“I would rather be out here thinking about God than in church thinking about paddling.”
The slogan on Ric Driediger’s T-shirt bears witness to his preferred way of spending the Lord’s Day. The veteran canoe guide and member of Mennonite Church Saskatchewan’s Pastoral Leadership Commission, welcomed pastors and their spouses to a time of Sabbath rest at Churchill River Canoe Outfitters in Missinipe, Sask., from Sept. 2 to 5, for the area church’s annual fall pastors gathering.
Driediger and his friend, Paul Bergen, a chaplain at the University of Alberta Hospital in Edmonton, led five devotional sessions exploring the themes of “purposeful work” and “Sabbath rest.” Driediger suggested that physical labour often seems more purposeful than non-physical work, and work that achieves an identifiable goal also seems more purposeful than tasks with more nebulous objectives.
A pastor’s work is not necessarily physi-cal, nor does it always have readily identifiable goals. How then do pastors engage in purposeful work? Bergen proposed that to do so they must rid themselves of hindering motivators like seeking praise or fearing criticism.
Driediger observed that, “in order to have Sabbath you have to have worked.” But how do pastors, who most often work Sundays, observe the Sabbath?
For Rose Graber of Regina’s Grace Mennonite Church, Sunday isn’t a day of rest. Recognizing her need for time with God, Graber takes Sabbath rest in various ways throughout the week. Mennonite Nursing Home chaplain Patty Friesen enjoys Sabbath rest on Thursdays with her husband, Patrick Preheim, who is also a pastor. Lois Siemens of Superb Mennonite Church distinguishes between Sabbath and days off: “Sunday is my Sabbath; Monday is my day off.”
Craig Neufeld of Rosthern Mennonite Church views Sabbath as restoration and sees Sundays as a time for restoring relationships, energy and order. “I don’t feel bad about doing laundry on Sundays because, for me, that is restoring order to my life,” he said.
Bergen said there is something counter-cultural about observing the Sabbath, and Driediger concurred, noting that Jesus’ counter-cultural Sabbath practices frequently got him into trouble with the religious authorities.
Graber said that observing the Sabbath is about being together in Christian community. But, she lamented, people are not attending church like they used to. “How can we be community if we don’t meet together?” she asked.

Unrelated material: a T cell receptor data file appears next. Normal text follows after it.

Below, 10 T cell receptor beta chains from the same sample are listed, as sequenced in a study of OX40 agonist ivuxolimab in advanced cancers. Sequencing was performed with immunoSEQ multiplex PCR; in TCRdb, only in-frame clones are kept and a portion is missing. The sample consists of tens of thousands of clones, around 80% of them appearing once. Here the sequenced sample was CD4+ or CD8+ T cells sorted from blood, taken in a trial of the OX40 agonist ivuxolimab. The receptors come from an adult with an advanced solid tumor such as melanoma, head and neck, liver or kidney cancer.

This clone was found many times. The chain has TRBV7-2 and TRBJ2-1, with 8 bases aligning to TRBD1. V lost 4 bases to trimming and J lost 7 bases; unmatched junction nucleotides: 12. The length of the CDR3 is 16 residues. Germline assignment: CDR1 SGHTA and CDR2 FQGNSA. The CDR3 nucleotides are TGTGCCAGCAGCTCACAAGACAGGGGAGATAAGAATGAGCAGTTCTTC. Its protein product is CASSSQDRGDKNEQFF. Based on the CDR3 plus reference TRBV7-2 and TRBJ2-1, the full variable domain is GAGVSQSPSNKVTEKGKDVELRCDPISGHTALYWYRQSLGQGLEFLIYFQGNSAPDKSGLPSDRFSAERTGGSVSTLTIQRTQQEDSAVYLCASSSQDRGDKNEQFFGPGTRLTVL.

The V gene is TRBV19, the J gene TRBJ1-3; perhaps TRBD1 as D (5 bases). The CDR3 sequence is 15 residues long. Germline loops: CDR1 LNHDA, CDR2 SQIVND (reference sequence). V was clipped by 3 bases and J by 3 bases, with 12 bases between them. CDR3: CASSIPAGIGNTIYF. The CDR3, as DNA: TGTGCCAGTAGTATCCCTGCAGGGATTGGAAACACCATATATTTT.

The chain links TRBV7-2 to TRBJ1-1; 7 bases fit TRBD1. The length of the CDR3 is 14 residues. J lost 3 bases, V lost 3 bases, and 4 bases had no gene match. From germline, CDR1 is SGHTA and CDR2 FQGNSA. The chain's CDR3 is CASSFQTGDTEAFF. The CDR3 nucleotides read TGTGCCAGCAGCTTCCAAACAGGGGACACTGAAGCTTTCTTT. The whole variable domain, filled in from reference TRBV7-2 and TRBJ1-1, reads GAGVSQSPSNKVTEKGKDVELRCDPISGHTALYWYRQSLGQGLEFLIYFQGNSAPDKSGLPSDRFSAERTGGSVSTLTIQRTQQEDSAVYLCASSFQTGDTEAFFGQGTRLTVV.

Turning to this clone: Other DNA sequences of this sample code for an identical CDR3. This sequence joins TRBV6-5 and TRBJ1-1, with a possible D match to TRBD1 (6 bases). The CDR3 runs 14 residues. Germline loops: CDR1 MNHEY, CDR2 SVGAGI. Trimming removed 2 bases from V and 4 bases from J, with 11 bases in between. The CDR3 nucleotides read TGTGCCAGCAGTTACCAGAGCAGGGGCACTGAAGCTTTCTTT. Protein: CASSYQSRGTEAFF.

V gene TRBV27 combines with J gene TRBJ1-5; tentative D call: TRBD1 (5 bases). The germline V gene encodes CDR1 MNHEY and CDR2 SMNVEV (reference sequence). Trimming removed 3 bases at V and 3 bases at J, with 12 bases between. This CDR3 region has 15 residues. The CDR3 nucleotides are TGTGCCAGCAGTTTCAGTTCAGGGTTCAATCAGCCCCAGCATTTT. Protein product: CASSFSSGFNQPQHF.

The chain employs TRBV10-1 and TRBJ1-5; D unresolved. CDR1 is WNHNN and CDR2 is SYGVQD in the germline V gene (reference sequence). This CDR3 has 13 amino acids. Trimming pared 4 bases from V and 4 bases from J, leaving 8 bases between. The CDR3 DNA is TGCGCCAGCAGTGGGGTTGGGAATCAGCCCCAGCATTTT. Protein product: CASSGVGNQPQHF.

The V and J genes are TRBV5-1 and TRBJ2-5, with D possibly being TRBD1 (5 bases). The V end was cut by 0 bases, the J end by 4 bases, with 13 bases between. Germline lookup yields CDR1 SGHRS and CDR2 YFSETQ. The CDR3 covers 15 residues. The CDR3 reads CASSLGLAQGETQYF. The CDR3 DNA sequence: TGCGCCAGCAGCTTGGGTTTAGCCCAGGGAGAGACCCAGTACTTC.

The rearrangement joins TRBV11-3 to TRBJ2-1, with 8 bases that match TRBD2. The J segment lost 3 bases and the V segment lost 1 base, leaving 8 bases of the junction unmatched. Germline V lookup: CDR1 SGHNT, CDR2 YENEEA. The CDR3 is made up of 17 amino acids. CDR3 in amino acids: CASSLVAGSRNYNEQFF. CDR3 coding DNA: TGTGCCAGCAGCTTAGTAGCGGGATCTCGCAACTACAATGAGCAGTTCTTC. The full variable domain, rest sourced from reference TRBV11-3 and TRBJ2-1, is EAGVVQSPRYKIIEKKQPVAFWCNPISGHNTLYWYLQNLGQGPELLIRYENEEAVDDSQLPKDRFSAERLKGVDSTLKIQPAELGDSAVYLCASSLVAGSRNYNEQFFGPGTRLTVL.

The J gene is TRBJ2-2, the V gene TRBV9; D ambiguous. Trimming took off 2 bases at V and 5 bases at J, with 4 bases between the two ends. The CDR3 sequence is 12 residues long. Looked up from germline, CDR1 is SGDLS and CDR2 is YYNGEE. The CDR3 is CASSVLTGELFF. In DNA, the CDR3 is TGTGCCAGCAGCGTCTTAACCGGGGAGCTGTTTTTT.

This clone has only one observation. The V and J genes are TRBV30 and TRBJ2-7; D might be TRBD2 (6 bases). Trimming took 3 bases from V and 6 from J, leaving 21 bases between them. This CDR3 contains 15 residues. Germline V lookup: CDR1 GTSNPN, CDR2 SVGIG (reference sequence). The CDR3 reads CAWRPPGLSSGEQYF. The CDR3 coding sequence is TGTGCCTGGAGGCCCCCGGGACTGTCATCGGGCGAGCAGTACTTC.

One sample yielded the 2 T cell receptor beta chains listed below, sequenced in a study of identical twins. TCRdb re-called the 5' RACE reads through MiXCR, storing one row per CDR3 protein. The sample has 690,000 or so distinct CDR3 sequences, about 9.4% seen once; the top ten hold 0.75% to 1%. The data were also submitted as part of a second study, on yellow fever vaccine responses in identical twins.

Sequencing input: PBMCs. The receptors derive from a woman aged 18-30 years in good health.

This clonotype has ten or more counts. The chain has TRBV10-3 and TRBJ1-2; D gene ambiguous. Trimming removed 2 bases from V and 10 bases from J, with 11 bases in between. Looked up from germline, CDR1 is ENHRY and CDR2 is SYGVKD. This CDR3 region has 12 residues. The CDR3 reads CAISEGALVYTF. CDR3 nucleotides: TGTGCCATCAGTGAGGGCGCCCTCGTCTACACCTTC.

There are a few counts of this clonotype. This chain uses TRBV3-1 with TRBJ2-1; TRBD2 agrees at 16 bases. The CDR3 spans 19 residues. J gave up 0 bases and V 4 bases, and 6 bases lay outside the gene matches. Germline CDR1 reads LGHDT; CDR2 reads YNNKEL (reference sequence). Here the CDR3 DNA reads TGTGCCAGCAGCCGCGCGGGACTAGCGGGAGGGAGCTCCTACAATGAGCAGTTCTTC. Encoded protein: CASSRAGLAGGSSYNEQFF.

While worship and reflection are certainly part of Sabbath rest, so is recreation. The Driedigers offered their guests a va-riety of activities throughout the retreat.
A number of intrepid explorers, led by Bergen’s son Nick, who is a guide at the camp, enjoyed a hike through the muskeg to a lookout over a deep crevice, which even Driediger had never seen.
A larger group opted for a more sedate pontoon boat tour of Otter Lake with a stop at an Anglican church in the indige-nous community of Grandmother’s Bay.
A few also experienced a refreshing dip in the lake.
Driediger’s wife Theresa took a small group blueberry picking, with the fruits of their purposeful work a welcome addition to breakfast the next morning.
On the final afternoon of the retreat, Driediger took the entire group to see nearby Otter Rapids and listen to some “tall tales” on the shores of Devil Lake.
The week’s activities revealed that purposeful work takes many forms, as does Sabbath rest. During the final devotional session, Abe Buhler, pastor of Zoar Mennonite Church in Langham, thanked the Driedigers for their hospitality, saying, “This retreat has been a real Sabbath for me, and you have been the hosts of the Sabbath.”
Emily Toews of North Star Mennonite Church in Drake, and Kirsten Hamm, MC Saskatchewan area church youth minister, relax on the dock at Churchill River Canoe Outfitters as Craig Neufeld of Rosthern Mennonite Church and Jerry Buhler, MC Saskatchewan area church minister, stand nearby.
Dan and Rose Graber canoe on Otter Lake as part of MC Saskatchewan’s fall pastors gathering. The Grabers are co-pastors of Grace Mennonite Church in Regina. Dan is also area church minister of MC Alberta.
MC Saskatchewan pastors play table games at their annual fall pastors gathering in Missinipe. Pictured left to right: Paul Bergen, resource person for the retreat; Craig Neufeld of Rosthern Mennonite Church; Kirsten Hamm, MC Saskatchewan area church youth minister; Bruce Jantzen of Laird Mennonite Church; and Emily Toews of North Star Mennonite Church, Drake.
A little synchronized swimming in Otter Lake! Clockwise from lower left, the swimmers are: Dan Driediger, Ric and Theresa Driediger’s son and a guide at the camp; Craig Neufeld of Rosthern Mennonite Church; Kirsten Hamm, MC Saskatchewan area church Youth minister; and Emily Toews of North Star Mennonite Church, Drake.
Ric Driediger, at the rear of nearest canoe, and Walter Jantzen of Horse Lake Mennonite Church set off in one canoe, while their spouses, Theresa Driediger and Esther Jantzen, paddle another.
Daniel Janzen of Carrot River Mennonite Church, left, visits with Bruce Jantzen of Laird Mennonite Church at MC Saskatchewan’s fall pastors gathering.
Paul Bergen, a chaplain at the University of Alberta Hospital in Edmonton, leads one of several devotional sessions during MC Saskatchewan’s fall pastors’ gathering.